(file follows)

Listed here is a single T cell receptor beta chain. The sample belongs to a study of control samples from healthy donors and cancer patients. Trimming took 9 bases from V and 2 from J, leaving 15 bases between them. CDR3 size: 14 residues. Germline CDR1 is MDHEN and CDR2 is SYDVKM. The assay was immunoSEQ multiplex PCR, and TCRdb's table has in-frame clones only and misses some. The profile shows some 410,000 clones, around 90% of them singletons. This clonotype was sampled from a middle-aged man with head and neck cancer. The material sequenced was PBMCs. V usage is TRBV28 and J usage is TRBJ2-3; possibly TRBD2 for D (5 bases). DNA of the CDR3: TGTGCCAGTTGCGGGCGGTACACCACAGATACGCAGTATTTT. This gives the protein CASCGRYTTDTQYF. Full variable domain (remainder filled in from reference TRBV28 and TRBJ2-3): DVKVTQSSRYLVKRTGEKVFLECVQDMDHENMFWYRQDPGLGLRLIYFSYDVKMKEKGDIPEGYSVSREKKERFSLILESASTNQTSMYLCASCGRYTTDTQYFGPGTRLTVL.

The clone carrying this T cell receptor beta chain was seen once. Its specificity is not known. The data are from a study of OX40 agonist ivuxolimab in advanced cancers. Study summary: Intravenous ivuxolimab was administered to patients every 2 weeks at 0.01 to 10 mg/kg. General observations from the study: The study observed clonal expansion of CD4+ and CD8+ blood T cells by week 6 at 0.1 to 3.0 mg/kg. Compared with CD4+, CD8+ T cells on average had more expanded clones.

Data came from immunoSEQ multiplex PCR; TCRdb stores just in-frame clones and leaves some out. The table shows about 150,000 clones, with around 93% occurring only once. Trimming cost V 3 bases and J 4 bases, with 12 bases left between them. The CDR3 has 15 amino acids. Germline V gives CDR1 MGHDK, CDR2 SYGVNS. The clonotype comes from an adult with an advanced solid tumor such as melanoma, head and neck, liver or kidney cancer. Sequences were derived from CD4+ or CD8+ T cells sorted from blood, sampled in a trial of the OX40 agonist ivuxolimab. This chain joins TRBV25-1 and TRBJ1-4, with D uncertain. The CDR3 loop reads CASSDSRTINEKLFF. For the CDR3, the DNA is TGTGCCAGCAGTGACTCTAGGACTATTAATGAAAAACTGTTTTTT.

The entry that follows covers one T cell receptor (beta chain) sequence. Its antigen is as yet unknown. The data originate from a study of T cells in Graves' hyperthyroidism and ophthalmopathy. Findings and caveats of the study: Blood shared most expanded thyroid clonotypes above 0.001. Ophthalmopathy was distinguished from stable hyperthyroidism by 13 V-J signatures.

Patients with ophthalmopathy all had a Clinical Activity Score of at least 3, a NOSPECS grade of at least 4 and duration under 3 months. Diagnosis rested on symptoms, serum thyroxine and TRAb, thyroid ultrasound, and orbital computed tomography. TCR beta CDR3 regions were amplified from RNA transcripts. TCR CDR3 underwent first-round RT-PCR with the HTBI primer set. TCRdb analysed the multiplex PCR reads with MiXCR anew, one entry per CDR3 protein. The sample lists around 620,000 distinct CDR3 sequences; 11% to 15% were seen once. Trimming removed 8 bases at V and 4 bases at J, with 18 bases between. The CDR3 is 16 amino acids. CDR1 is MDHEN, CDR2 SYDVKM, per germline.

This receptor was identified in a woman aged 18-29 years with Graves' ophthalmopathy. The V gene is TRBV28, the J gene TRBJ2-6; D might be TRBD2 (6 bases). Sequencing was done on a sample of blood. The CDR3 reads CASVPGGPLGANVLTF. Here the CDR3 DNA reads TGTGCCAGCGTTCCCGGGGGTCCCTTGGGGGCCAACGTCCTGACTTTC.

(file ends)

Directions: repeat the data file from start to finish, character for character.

Listed here is a single T cell receptor beta chain. The sample belongs to a study of control samples from healthy donors and cancer patients. Trimming took 9 bases from V and 2 from J, leaving 15 bases between them. CDR3 size: 14 residues. Germline CDR1 is MDHEN and CDR2 is SYDVKM. The assay was immunoSEQ multiplex PCR, and TCRdb's table has in-frame clones only and misses some. The profile shows some 410,000 clones, around 90% of them singletons. This clonotype was sampled from a middle-aged man with head and neck cancer. The material sequenced was PBMCs. V usage is TRBV28 and J usage is TRBJ2-3; possibly TRBD2 for D (5 bases). DNA of the CDR3: TGTGCCAGTTGCGGGCGGTACACCACAGATACGCAGTATTTT. This gives the protein CASCGRYTTDTQYF. Full variable domain (remainder filled in from reference TRBV28 and TRBJ2-3): DVKVTQSSRYLVKRTGEKVFLECVQDMDHENMFWYRQDPGLGLRLIYFSYDVKMKEKGDIPEGYSVSREKKERFSLILESASTNQTSMYLCASCGRYTTDTQYFGPGTRLTVL.

The clone carrying this T cell receptor beta chain was seen once. Its specificity is not known. The data are from a study of OX40 agonist ivuxolimab in advanced cancers. Study summary: Intravenous ivuxolimab was administered to patients every 2 weeks at 0.01 to 10 mg/kg. General observations from the study: The study observed clonal expansion of CD4+ and CD8+ blood T cells by week 6 at 0.1 to 3.0 mg/kg. Compared with CD4+, CD8+ T cells on average had more expanded clones.

Data came from immunoSEQ multiplex PCR; TCRdb stores just in-frame clones and leaves some out. The table shows about 150,000 clones, with around 93% occurring only once. Trimming cost V 3 bases and J 4 bases, with 12 bases left between them. The CDR3 has 15 amino acids. Germline V gives CDR1 MGHDK, CDR2 SYGVNS. The clonotype comes from an adult with an advanced solid tumor such as melanoma, head and neck, liver or kidney cancer. Sequences were derived from CD4+ or CD8+ T cells sorted from blood, sampled in a trial of the OX40 agonist ivuxolimab. This chain joins TRBV25-1 and TRBJ1-4, with D uncertain. The CDR3 loop reads CASSDSRTINEKLFF. For the CDR3, the DNA is TGTGCCAGCAGTGACTCTAGGACTATTAATGAAAAACTGTTTTTT.

The entry that follows covers one T cell receptor (beta chain) sequence. Its antigen is as yet unknown. The data originate from a study of T cells in Graves' hyperthyroidism and ophthalmopathy. Findings and caveats of the study: Blood shared most expanded thyroid clonotypes above 0.001. Ophthalmopathy was distinguished from stable hyperthyroidism by 13 V-J signatures.

Patients with ophthalmopathy all had a Clinical Activity Score of at least 3, a NOSPECS grade of at least 4 and duration under 3 months. Diagnosis rested on symptoms, serum thyroxine and TRAb, thyroid ultrasound, and orbital computed tomography. TCR beta CDR3 regions were amplified from RNA transcripts. TCR CDR3 underwent first-round RT-PCR with the HTBI primer set. TCRdb analysed the multiplex PCR reads with MiXCR anew, one entry per CDR3 protein. The sample lists around 620,000 distinct CDR3 sequences; 11% to 15% were seen once. Trimming removed 8 bases at V and 4 bases at J, with 18 bases between. The CDR3 is 16 amino acids. CDR1 is MDHEN, CDR2 SYDVKM, per germline.

This receptor was identified in a woman aged 18-29 years with Graves' ophthalmopathy. The V gene is TRBV28, the J gene TRBJ2-6; D might be TRBD2 (6 bases). Sequencing was done on a sample of blood. The CDR3 reads CASVPGGPLGANVLTF. Here the CDR3 DNA reads TGTGCCAGCGTTCCCGGGGGTCCCTTGGGGGCCAACGTCCTGACTTTC.